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"I don’t really feel comfortable discussing the specific measures, but one would be really irrational and foolish to have thousands of top-secret documents from the most secretive agency of the world’s most powerful government and not be thoughtful about added security," he said.
It was not immediately clear whether Russia would take Snowden up on his latest request for asylum, which could further test U.S.-Russia relations.
Following Friday’s meeting between Snowden and human rights activists, U.S. officials criticized Russia for allowing a "propaganda platform" for the NSA leader.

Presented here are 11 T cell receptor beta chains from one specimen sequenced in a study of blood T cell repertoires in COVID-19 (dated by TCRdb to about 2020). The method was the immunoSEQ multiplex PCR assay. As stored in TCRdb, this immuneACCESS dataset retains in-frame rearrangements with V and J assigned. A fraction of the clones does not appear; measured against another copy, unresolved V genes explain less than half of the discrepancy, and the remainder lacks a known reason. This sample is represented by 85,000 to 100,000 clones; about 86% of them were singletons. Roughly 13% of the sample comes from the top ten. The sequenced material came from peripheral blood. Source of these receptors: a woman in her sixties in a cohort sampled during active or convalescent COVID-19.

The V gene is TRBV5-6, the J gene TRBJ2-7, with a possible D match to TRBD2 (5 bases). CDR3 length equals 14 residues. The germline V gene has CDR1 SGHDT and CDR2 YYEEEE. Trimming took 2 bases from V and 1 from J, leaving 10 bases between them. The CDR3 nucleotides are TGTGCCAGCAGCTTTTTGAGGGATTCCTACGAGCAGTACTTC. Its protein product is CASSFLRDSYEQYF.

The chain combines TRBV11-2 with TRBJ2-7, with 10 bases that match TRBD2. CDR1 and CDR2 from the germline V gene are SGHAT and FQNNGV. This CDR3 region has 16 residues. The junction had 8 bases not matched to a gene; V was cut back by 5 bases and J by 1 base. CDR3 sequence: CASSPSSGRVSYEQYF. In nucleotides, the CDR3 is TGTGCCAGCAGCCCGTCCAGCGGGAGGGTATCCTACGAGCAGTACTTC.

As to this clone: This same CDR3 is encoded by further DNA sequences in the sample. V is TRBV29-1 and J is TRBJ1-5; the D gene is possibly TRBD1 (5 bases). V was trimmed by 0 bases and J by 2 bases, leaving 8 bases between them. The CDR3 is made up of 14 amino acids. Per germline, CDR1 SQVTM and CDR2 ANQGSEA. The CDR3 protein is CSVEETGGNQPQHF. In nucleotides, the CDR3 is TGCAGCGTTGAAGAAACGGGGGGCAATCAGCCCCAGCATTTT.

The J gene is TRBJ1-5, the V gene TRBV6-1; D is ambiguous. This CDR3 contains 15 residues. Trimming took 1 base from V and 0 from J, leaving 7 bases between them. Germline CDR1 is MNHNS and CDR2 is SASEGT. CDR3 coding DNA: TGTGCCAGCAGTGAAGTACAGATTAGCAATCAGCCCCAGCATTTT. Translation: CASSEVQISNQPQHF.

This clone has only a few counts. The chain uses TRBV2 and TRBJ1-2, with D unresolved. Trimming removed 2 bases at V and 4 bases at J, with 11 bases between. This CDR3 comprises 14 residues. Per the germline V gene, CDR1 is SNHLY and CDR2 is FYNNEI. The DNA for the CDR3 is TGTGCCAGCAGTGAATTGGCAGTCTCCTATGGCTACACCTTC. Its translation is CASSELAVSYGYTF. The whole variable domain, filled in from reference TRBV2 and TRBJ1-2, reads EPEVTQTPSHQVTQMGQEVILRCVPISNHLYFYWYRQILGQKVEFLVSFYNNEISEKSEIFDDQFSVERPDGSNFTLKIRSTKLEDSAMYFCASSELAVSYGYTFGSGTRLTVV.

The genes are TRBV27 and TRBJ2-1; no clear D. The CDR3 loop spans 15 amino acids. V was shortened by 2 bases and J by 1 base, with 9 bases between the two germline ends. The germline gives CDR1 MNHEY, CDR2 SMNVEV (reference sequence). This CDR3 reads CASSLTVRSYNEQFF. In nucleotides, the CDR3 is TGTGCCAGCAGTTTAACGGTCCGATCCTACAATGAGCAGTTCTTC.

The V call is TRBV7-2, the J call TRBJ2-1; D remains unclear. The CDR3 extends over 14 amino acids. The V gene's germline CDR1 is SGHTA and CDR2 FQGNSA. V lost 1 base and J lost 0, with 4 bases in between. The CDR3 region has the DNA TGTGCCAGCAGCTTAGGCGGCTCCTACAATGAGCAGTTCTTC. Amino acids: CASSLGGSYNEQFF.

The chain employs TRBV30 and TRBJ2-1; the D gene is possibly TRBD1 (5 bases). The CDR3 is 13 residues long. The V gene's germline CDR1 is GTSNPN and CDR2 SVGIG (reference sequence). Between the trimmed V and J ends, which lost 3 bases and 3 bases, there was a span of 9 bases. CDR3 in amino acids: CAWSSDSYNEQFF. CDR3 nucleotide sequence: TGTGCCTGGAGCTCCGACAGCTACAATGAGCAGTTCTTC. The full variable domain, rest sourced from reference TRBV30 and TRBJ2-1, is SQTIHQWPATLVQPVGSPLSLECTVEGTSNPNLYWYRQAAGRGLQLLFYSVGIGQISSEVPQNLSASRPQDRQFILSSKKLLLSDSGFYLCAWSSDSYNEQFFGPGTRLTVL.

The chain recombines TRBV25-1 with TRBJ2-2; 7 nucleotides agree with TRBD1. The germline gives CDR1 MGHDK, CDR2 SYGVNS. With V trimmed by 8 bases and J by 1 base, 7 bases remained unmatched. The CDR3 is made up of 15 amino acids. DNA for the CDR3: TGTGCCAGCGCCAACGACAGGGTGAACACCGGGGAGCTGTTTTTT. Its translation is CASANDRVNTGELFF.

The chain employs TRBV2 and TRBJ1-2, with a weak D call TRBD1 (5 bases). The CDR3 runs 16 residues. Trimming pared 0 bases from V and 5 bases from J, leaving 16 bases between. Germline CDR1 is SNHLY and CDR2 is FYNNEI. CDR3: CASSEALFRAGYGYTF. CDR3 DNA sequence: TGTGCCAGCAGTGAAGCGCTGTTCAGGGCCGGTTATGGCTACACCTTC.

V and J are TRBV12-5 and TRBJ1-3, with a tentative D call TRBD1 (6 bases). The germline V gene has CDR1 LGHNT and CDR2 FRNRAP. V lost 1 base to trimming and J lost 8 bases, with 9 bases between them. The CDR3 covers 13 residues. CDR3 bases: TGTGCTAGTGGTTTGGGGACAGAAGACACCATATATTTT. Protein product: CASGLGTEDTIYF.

White House spokesman Jay Carney said Russia should instead send Snowden back to the U.S. to face the felony charges that are pending against him.
Carney said Snowden is not a human rights activist or a dissident. "He is accused of leaking classified information, has been charged with three felony counts and should be returned to the United States," the spokesman said.
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